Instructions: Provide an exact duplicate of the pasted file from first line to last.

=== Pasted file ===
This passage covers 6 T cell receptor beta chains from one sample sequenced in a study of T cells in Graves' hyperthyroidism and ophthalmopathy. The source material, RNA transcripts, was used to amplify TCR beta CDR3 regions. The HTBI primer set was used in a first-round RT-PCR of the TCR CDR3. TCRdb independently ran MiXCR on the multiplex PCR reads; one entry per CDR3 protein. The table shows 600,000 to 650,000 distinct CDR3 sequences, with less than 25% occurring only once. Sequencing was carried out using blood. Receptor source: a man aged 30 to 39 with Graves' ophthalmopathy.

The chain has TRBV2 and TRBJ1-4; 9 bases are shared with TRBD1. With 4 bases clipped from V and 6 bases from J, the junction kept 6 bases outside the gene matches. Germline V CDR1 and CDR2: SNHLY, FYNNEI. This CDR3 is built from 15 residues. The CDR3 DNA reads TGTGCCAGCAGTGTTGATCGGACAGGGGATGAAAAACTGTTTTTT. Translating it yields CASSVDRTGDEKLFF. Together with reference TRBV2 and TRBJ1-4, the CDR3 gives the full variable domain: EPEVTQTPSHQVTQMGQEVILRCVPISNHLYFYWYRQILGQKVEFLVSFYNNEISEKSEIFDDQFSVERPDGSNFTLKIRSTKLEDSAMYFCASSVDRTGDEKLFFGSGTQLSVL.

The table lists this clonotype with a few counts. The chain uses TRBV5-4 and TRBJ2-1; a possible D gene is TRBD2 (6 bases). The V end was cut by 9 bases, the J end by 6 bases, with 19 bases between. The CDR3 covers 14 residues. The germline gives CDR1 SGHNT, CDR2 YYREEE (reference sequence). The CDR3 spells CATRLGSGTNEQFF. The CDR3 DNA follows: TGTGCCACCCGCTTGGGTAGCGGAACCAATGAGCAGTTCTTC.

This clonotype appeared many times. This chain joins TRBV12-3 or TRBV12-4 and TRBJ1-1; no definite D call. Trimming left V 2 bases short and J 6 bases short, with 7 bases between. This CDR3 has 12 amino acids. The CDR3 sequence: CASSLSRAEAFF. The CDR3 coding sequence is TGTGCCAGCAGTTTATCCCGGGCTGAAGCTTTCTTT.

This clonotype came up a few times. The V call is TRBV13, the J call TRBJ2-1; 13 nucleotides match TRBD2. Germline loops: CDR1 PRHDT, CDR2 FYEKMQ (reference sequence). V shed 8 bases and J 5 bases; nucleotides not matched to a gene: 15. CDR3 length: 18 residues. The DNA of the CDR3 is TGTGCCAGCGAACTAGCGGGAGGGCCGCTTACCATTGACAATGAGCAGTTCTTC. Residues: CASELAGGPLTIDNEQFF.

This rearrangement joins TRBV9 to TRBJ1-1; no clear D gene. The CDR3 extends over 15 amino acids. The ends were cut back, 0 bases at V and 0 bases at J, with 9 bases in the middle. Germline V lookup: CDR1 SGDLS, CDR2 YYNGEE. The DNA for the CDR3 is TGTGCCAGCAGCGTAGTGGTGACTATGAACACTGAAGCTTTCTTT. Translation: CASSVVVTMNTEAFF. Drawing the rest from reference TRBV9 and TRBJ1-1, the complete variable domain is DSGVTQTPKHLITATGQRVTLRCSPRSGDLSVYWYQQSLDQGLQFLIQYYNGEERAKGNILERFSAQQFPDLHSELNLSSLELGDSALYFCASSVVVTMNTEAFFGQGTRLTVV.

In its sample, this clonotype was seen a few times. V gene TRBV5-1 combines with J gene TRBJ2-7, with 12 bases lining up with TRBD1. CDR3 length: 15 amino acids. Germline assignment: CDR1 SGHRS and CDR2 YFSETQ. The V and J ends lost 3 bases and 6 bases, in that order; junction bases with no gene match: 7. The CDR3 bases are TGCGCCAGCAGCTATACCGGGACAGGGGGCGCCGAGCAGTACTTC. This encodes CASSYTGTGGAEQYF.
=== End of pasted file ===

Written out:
This passage covers 6 T cell receptor beta chains from one sample sequenced in a study of T cells in Graves' hyperthyroidism and ophthalmopathy. The source material, RNA transcripts, was used to amplify TCR beta CDR3 regions. The HTBI primer set was used in a first-round RT-PCR of the TCR CDR3. TCRdb independently ran MiXCR on the multiplex PCR reads; one entry per CDR3 protein. The table shows 600,000 to 650,000 distinct CDR3 sequences, with less than 25% occurring only once. Sequencing was carried out using blood. Receptor source: a man aged 30 to 39 with Graves' ophthalmopathy.

The chain has TRBV2 and TRBJ1-4; 9 bases are shared with TRBD1. With 4 bases clipped from V and 6 bases from J, the junction kept 6 bases outside the gene matches. Germline V CDR1 and CDR2: SNHLY, FYNNEI. This CDR3 is built from 15 residues. The CDR3 DNA reads TGTGCCAGCAGTGTTGATCGGACAGGGGATGAAAAACTGTTTTTT. Translating it yields CASSVDRTGDEKLFF. Together with reference TRBV2 and TRBJ1-4, the CDR3 gives the full variable domain: EPEVTQTPSHQVTQMGQEVILRCVPISNHLYFYWYRQILGQKVEFLVSFYNNEISEKSEIFDDQFSVERPDGSNFTLKIRSTKLEDSAMYFCASSVDRTGDEKLFFGSGTQLSVL.

The table lists this clonotype with a few counts. The chain uses TRBV5-4 and TRBJ2-1; a possible D gene is TRBD2 (6 bases). The V end was cut by 9 bases, the J end by 6 bases, with 19 bases between. The CDR3 covers 14 residues. The germline gives CDR1 SGHNT, CDR2 YYREEE (reference sequence). The CDR3 spells CATRLGSGTNEQFF. The CDR3 DNA follows: TGTGCCACCCGCTTGGGTAGCGGAACCAATGAGCAGTTCTTC.

This clonotype appeared many times. This chain joins TRBV12-3 or TRBV12-4 and TRBJ1-1; no definite D call. Trimming left V 2 bases short and J 6 bases short, with 7 bases between. This CDR3 has 12 amino acids. The CDR3 sequence: CASSLSRAEAFF. The CDR3 coding sequence is TGTGCCAGCAGTTTATCCCGGGCTGAAGCTTTCTTT.

This clonotype came up a few times. The V call is TRBV13, the J call TRBJ2-1; 13 nucleotides match TRBD2. Germline loops: CDR1 PRHDT, CDR2 FYEKMQ (reference sequence). V shed 8 bases and J 5 bases; nucleotides not matched to a gene: 15. CDR3 length: 18 residues. The DNA of the CDR3 is TGTGCCAGCGAACTAGCGGGAGGGCCGCTTACCATTGACAATGAGCAGTTCTTC. Residues: CASELAGGPLTIDNEQFF.

This rearrangement joins TRBV9 to TRBJ1-1; no clear D gene. The CDR3 extends over 15 amino acids. The ends were cut back, 0 bases at V and 0 bases at J, with 9 bases in the middle. Germline V lookup: CDR1 SGDLS, CDR2 YYNGEE. The DNA for the CDR3 is TGTGCCAGCAGCGTAGTGGTGACTATGAACACTGAAGCTTTCTTT. Translation: CASSVVVTMNTEAFF. Drawing the rest from reference TRBV9 and TRBJ1-1, the complete variable domain is DSGVTQTPKHLITATGQRVTLRCSPRSGDLSVYWYQQSLDQGLQFLIQYYNGEERAKGNILERFSAQQFPDLHSELNLSSLELGDSALYFCASSVVVTMNTEAFFGQGTRLTVV.

In its sample, this clonotype was seen a few times. V gene TRBV5-1 combines with J gene TRBJ2-7, with 12 bases lining up with TRBD1. CDR3 length: 15 amino acids. Germline assignment: CDR1 SGHRS and CDR2 YFSETQ. The V and J ends lost 3 bases and 6 bases, in that order; junction bases with no gene match: 7. The CDR3 bases are TGCGCCAGCAGCTATACCGGGACAGGGGGCGCCGAGCAGTACTTC. This encodes CASSYTGTGGAEQYF.